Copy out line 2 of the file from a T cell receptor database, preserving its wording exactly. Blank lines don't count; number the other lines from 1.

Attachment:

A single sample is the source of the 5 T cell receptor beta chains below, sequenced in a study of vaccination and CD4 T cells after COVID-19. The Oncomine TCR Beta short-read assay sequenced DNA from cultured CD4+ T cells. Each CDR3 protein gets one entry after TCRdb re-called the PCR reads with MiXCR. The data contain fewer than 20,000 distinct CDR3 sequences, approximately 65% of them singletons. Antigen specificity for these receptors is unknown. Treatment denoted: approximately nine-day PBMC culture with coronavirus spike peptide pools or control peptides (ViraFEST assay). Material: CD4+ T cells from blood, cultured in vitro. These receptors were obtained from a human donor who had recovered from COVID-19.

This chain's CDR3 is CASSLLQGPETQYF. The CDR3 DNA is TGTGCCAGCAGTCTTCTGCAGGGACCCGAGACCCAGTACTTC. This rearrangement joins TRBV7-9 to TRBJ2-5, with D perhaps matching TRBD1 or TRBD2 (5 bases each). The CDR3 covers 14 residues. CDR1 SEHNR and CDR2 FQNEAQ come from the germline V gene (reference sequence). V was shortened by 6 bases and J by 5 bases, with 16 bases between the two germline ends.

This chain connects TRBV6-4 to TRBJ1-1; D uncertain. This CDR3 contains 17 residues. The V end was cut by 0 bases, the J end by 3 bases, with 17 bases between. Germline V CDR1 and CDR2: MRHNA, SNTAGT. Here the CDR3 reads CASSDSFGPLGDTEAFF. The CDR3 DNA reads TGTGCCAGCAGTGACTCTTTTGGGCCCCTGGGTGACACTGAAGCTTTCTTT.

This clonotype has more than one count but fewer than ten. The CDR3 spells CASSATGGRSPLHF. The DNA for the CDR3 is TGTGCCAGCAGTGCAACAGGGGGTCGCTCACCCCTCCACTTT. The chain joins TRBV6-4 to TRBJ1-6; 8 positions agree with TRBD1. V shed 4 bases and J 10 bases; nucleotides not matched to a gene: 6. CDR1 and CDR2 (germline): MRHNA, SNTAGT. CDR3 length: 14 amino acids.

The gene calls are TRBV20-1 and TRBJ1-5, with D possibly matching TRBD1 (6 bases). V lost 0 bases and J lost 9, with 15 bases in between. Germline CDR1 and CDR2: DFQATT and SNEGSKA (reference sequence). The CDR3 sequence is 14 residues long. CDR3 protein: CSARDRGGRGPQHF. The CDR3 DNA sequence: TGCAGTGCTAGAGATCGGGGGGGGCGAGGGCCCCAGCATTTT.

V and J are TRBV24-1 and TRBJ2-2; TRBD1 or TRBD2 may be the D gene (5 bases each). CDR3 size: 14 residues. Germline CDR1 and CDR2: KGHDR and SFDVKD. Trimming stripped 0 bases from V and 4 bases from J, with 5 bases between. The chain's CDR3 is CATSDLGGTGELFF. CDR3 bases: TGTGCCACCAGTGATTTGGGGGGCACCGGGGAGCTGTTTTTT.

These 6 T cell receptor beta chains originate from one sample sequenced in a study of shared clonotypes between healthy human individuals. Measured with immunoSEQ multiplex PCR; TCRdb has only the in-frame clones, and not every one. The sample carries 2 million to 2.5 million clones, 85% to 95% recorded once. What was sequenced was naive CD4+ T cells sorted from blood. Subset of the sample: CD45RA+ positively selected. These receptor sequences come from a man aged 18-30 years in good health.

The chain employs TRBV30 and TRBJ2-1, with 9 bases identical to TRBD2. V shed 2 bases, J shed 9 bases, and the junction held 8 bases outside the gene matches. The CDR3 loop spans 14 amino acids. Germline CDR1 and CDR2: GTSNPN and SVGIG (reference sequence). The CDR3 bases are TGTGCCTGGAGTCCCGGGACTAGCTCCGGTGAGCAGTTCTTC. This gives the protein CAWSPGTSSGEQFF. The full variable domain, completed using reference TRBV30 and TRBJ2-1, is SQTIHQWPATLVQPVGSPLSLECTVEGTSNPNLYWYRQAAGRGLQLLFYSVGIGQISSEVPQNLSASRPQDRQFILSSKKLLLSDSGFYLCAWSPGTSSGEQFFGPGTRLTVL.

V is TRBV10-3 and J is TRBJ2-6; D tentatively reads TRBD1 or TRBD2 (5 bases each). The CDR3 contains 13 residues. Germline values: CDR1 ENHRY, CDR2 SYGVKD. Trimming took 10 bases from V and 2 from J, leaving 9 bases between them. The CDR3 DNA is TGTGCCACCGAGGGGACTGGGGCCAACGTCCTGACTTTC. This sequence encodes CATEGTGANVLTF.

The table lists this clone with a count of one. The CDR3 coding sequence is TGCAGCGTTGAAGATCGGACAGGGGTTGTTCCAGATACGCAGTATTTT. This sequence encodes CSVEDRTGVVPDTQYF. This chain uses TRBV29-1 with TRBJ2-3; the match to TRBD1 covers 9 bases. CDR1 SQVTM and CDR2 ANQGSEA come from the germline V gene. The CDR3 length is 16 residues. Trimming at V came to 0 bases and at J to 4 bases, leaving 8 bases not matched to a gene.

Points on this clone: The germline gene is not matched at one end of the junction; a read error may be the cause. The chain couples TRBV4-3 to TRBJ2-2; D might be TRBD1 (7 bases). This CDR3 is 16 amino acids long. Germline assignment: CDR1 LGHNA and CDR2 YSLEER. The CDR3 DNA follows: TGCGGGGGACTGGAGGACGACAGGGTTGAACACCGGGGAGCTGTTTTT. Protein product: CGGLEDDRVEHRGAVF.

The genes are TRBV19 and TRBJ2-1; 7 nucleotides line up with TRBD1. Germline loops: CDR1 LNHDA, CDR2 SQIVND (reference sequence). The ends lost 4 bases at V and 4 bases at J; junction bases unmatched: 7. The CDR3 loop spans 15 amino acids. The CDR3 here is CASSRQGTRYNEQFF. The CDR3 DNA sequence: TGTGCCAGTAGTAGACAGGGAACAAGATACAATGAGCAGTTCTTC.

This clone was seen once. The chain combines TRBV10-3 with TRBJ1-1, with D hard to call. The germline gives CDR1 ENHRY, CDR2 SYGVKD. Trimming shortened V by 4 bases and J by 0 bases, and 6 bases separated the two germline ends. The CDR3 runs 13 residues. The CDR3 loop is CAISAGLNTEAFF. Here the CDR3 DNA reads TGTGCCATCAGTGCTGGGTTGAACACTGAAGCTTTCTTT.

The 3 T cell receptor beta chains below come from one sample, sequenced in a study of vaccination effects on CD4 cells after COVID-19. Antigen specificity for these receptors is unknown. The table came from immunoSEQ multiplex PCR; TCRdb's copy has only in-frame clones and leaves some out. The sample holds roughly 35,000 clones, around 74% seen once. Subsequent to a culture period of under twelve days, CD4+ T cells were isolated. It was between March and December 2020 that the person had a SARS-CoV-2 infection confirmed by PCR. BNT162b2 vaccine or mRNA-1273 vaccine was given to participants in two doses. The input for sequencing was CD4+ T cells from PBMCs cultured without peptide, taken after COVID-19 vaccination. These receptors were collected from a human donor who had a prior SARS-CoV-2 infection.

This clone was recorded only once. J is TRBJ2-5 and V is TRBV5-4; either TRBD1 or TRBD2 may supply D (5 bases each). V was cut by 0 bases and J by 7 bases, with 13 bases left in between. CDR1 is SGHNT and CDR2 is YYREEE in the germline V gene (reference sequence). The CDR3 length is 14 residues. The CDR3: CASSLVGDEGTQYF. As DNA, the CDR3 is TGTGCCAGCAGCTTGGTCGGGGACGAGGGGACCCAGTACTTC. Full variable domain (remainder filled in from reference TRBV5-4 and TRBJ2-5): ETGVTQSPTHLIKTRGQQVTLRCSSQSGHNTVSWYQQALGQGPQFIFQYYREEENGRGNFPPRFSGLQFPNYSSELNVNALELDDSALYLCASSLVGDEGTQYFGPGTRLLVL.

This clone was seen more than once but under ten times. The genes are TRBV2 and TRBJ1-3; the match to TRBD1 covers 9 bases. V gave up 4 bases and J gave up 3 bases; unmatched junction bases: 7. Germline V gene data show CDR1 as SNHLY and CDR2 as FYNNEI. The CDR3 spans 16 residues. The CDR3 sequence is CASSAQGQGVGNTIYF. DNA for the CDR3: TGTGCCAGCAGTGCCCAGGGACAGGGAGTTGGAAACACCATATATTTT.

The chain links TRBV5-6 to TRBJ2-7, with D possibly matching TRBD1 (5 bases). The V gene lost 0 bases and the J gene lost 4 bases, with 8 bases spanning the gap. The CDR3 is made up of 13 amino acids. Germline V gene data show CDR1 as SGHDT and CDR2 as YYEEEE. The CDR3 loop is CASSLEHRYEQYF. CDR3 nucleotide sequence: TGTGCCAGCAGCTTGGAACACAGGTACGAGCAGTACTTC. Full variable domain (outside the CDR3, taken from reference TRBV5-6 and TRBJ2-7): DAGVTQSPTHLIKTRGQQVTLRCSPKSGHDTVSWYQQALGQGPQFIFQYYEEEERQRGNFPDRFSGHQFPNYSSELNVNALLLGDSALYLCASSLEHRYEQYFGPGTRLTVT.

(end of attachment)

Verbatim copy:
This chain's CDR3 is CASSLLQGPETQYF. The CDR3 DNA is TGTGCCAGCAGTCTTCTGCAGGGACCCGAGACCCAGTACTTC. This rearrangement joins TRBV7-9 to TRBJ2-5, with D perhaps matching TRBD1 or TRBD2 (5 bases each). The CDR3 covers 14 residues. CDR1 SEHNR and CDR2 FQNEAQ come from the germline V gene (reference sequence). V was shortened by 6 bases and J by 5 bases, with 16 bases between the two germline ends.